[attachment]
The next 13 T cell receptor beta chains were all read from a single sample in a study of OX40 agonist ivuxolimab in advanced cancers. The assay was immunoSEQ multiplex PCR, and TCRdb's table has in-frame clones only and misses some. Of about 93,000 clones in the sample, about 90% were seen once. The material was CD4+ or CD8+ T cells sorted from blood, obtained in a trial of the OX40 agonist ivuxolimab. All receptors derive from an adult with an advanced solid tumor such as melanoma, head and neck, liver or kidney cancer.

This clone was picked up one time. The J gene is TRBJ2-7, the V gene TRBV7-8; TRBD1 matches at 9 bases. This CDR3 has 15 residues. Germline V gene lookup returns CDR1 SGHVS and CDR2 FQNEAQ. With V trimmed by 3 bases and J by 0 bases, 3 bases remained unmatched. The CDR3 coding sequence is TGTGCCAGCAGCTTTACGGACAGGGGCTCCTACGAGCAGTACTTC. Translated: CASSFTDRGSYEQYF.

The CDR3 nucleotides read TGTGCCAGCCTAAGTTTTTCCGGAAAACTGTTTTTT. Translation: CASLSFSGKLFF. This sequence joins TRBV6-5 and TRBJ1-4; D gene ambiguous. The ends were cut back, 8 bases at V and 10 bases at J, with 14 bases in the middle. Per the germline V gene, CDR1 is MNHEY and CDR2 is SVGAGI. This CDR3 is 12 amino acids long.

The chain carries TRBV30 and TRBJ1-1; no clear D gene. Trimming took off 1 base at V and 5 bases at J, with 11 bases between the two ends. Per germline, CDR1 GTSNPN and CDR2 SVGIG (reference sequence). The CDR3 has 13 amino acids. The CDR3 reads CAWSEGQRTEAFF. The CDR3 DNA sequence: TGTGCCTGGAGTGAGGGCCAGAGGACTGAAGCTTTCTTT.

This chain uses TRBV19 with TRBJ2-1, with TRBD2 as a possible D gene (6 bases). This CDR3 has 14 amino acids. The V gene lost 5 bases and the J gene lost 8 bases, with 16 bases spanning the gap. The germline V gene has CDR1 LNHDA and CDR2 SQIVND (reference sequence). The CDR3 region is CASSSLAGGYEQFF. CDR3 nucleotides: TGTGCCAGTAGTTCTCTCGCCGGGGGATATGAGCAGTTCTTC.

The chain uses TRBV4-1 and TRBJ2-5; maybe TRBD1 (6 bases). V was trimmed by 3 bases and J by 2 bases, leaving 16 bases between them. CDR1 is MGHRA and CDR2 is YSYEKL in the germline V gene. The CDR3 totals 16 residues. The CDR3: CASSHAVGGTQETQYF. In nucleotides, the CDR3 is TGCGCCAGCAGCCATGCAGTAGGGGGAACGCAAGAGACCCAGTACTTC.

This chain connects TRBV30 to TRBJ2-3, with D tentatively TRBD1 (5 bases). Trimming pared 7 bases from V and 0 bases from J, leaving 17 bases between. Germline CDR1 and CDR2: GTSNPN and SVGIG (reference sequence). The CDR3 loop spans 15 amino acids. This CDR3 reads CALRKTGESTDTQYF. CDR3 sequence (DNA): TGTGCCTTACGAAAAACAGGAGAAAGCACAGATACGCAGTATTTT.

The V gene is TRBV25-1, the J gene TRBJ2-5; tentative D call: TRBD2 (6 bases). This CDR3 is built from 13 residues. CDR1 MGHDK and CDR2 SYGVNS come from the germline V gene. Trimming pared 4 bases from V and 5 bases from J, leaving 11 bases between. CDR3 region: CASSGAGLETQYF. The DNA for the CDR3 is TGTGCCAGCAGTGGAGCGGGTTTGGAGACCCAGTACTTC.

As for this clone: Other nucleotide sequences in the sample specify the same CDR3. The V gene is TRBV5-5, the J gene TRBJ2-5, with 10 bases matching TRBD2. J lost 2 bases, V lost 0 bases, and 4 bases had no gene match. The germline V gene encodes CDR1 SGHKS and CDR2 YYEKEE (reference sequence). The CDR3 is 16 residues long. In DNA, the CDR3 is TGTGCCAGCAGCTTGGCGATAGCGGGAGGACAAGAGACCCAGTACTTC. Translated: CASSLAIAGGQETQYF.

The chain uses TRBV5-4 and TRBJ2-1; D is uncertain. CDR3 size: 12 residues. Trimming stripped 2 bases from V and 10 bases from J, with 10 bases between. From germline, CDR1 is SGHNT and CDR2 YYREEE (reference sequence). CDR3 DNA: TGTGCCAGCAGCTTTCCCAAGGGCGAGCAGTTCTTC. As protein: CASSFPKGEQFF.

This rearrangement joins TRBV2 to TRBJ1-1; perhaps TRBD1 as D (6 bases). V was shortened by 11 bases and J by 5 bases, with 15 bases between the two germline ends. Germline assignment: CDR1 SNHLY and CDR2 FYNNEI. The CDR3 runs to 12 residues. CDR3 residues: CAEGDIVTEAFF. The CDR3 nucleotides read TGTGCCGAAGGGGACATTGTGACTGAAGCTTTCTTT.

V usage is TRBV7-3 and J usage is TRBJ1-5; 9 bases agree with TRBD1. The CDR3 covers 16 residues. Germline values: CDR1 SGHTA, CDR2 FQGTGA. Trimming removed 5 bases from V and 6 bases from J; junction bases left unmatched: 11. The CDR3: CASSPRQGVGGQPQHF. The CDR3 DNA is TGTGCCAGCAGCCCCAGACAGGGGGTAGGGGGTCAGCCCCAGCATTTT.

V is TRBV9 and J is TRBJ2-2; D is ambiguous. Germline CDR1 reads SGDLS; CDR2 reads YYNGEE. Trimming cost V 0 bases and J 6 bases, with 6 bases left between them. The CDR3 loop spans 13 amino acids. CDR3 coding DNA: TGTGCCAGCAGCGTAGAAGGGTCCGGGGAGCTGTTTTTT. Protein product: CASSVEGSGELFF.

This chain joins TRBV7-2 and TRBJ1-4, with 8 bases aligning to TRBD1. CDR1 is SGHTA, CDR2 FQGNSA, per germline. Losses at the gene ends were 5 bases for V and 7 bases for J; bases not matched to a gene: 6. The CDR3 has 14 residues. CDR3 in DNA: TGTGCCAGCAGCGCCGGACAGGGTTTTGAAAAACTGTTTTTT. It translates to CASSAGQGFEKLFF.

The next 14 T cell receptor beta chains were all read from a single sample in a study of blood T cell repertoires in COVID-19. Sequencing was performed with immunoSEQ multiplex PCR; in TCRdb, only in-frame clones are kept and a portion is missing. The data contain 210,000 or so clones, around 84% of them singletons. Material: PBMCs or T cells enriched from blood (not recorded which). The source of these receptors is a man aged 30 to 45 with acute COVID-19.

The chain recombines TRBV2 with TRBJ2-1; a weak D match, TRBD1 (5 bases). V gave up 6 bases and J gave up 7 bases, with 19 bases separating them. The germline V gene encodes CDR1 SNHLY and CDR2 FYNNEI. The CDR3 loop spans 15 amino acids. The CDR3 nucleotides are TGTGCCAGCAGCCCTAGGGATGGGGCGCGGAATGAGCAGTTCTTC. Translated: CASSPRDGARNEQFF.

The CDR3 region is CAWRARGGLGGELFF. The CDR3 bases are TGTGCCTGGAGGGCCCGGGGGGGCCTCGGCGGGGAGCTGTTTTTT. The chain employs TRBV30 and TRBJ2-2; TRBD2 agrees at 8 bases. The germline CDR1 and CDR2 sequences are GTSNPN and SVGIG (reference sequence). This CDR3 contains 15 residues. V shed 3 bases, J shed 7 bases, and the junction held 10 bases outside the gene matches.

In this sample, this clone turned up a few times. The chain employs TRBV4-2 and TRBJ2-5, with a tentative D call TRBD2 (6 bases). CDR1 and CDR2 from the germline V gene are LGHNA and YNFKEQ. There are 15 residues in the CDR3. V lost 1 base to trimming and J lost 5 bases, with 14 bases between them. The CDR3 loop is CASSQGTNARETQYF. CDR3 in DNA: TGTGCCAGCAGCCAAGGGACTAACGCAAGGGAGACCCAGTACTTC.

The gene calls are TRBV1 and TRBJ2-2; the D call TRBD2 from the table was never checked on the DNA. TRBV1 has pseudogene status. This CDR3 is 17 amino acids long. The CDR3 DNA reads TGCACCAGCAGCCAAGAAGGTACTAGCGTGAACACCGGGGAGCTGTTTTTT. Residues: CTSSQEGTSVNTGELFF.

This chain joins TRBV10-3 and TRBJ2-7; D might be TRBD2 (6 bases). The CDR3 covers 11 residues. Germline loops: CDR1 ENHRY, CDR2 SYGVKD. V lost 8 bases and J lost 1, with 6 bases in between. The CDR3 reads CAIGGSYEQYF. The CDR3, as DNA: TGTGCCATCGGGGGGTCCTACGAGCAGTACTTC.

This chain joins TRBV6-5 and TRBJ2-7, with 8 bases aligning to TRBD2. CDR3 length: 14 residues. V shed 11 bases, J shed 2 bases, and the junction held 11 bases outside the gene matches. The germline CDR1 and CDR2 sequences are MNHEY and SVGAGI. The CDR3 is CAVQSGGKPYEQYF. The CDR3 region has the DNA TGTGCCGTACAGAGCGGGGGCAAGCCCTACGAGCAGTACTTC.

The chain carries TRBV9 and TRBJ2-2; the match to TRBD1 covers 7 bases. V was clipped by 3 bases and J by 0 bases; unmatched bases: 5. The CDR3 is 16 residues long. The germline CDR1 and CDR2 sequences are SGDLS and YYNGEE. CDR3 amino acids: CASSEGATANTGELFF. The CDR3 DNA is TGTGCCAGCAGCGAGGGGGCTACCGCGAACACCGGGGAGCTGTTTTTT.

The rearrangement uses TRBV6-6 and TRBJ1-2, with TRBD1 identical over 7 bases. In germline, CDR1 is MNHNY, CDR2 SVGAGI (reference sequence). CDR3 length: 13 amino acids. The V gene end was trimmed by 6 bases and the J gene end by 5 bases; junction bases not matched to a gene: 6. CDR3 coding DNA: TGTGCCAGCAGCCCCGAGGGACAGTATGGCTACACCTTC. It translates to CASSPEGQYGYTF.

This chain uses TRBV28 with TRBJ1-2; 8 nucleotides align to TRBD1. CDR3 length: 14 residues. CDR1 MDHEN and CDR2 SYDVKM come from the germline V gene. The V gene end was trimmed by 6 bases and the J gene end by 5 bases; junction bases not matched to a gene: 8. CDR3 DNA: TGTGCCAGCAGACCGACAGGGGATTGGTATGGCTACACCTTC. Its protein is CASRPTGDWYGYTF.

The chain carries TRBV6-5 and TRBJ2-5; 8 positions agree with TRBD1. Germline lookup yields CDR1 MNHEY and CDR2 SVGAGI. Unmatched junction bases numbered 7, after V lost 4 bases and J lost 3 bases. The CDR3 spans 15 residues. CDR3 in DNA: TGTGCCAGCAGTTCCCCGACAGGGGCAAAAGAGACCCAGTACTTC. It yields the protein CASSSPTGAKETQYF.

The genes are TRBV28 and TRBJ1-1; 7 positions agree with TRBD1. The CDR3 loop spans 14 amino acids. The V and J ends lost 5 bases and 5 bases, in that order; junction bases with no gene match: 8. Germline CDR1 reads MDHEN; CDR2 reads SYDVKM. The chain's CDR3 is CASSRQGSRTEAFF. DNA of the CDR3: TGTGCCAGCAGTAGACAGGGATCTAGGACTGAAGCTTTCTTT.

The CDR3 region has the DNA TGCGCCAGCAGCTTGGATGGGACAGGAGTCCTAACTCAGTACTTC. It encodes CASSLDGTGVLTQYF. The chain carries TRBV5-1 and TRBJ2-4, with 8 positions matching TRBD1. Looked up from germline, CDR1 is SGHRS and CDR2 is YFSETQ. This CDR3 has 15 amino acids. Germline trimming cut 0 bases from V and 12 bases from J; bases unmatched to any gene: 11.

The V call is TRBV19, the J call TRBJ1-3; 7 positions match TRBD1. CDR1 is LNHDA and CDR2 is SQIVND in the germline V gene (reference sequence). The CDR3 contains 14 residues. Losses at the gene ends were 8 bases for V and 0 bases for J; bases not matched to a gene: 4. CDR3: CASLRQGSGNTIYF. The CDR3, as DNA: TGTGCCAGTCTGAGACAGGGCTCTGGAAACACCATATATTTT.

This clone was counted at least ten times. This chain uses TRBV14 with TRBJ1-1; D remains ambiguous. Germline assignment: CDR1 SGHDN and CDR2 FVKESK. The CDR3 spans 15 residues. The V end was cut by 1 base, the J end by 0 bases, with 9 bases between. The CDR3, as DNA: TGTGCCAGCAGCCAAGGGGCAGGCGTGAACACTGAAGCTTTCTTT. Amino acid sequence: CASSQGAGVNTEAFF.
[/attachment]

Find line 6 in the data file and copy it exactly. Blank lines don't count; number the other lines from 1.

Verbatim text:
The chain uses TRBV4-1 and TRBJ2-5; maybe TRBD1 (6 bases). V was trimmed by 3 bases and J by 2 bases, leaving 16 bases between them. CDR1 is MGHRA and CDR2 is YSYEKL in the germline V gene. The CDR3 totals 16 residues. The CDR3: CASSHAVGGTQETQYF. In nucleotides, the CDR3 is TGCGCCAGCAGCCATGCAGTAGGGGGAACGCAAGAGACCCAGTACTTC.